"Niggas making rap lists. And I ain't ever on 'em." - Young Sensation
Maybe it was a ruse, a misdirection of sorts? Maybe he's like the drunk villager in the kung-fu movies, fumbling around, moving in an only seemingly incoherent manner?
Ignore that he decided to call himself Young Sensation. Ignore that he decided to call his tape C.H.I.L.L. (Cool High Intellectual Loving Life). He and has tape are both better, both more creative, both more dexterous than their names imply.
"I'm making music, you just kinda rhyme." - Jackie Chan, Drunken Master
On "Paper I'm Chasin'," a swirling menace coiled around a J. Dawg sample, YS advocates the merits of commerce in a manner that manages to make being trite clever ("In my car trying to get [money], that's a Chevy chase").
On "Gotta Do," he flicks the tempo of his cadence at will.
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On "Come On," the album's best song, he is laissez-faire cool, wandering around the fringes of The Prodeuser's cosmic production, his thoughts free flowing and existential. At one point, he spouts, "Riding down the freeway, doing sixty-five, bad bitch with me and you know that she's a dime," and it sounds like everything else ever. Then, glowing and smart, he lets it unravel completely ("And since she's a dime I'm about to break her down, put her in the blunt and pass her all around).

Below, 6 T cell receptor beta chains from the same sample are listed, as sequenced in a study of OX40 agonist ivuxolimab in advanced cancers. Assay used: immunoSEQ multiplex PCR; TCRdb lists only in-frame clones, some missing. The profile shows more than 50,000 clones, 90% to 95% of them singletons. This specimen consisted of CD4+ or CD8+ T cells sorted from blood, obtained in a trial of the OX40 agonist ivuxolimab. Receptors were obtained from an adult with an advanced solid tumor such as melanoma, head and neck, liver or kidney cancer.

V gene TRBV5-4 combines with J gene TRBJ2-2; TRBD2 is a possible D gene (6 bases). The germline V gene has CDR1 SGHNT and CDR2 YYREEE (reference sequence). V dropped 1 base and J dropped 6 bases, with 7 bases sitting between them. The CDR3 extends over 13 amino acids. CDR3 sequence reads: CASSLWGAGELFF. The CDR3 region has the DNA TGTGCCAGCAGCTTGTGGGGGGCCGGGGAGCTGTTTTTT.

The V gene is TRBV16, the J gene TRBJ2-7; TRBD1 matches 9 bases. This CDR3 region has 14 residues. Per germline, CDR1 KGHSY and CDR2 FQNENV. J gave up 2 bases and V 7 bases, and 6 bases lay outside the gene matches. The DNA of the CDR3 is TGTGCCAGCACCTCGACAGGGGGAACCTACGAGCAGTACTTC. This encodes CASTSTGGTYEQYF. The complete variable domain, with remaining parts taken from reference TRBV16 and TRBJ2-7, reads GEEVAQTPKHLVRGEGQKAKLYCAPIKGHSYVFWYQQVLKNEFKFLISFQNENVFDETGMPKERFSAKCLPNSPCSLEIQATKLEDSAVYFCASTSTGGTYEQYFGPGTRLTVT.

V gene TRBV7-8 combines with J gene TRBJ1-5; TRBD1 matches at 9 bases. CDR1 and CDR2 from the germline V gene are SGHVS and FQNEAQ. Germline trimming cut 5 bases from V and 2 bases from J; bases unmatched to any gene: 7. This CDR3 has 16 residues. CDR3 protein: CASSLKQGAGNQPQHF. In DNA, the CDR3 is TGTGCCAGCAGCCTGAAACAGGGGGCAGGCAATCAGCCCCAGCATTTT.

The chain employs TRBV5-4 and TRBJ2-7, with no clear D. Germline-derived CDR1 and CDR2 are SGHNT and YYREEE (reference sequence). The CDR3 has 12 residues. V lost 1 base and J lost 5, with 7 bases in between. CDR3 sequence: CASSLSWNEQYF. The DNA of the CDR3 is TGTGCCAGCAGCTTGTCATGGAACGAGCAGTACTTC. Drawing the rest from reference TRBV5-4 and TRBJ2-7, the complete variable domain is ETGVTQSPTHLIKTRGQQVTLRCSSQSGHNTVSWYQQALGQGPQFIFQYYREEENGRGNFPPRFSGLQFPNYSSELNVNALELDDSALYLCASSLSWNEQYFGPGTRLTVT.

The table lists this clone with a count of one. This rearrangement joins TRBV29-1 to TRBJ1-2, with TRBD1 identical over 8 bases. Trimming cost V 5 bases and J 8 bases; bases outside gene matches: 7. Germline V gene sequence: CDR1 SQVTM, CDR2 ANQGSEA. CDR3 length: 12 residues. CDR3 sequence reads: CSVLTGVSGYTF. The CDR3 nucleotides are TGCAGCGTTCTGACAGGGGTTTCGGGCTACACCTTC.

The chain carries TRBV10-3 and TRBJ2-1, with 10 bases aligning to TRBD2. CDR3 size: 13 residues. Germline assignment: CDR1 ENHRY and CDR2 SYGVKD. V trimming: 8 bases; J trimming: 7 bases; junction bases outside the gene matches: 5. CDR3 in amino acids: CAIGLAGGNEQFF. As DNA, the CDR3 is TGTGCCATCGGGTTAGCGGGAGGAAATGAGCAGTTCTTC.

There are pieces that are ill-conceived ("Show Biznezz," where he pretends like he's already navigated the industry) or fettered ("All Good," which boxes in his charm, and "When I Was Younger," which tries extra hard to be nostalgic) or cumbersome (he does a fair amount of the Let Me Talk For Second thing), but C.H.I.L.L. is largely a positive, likeable tape.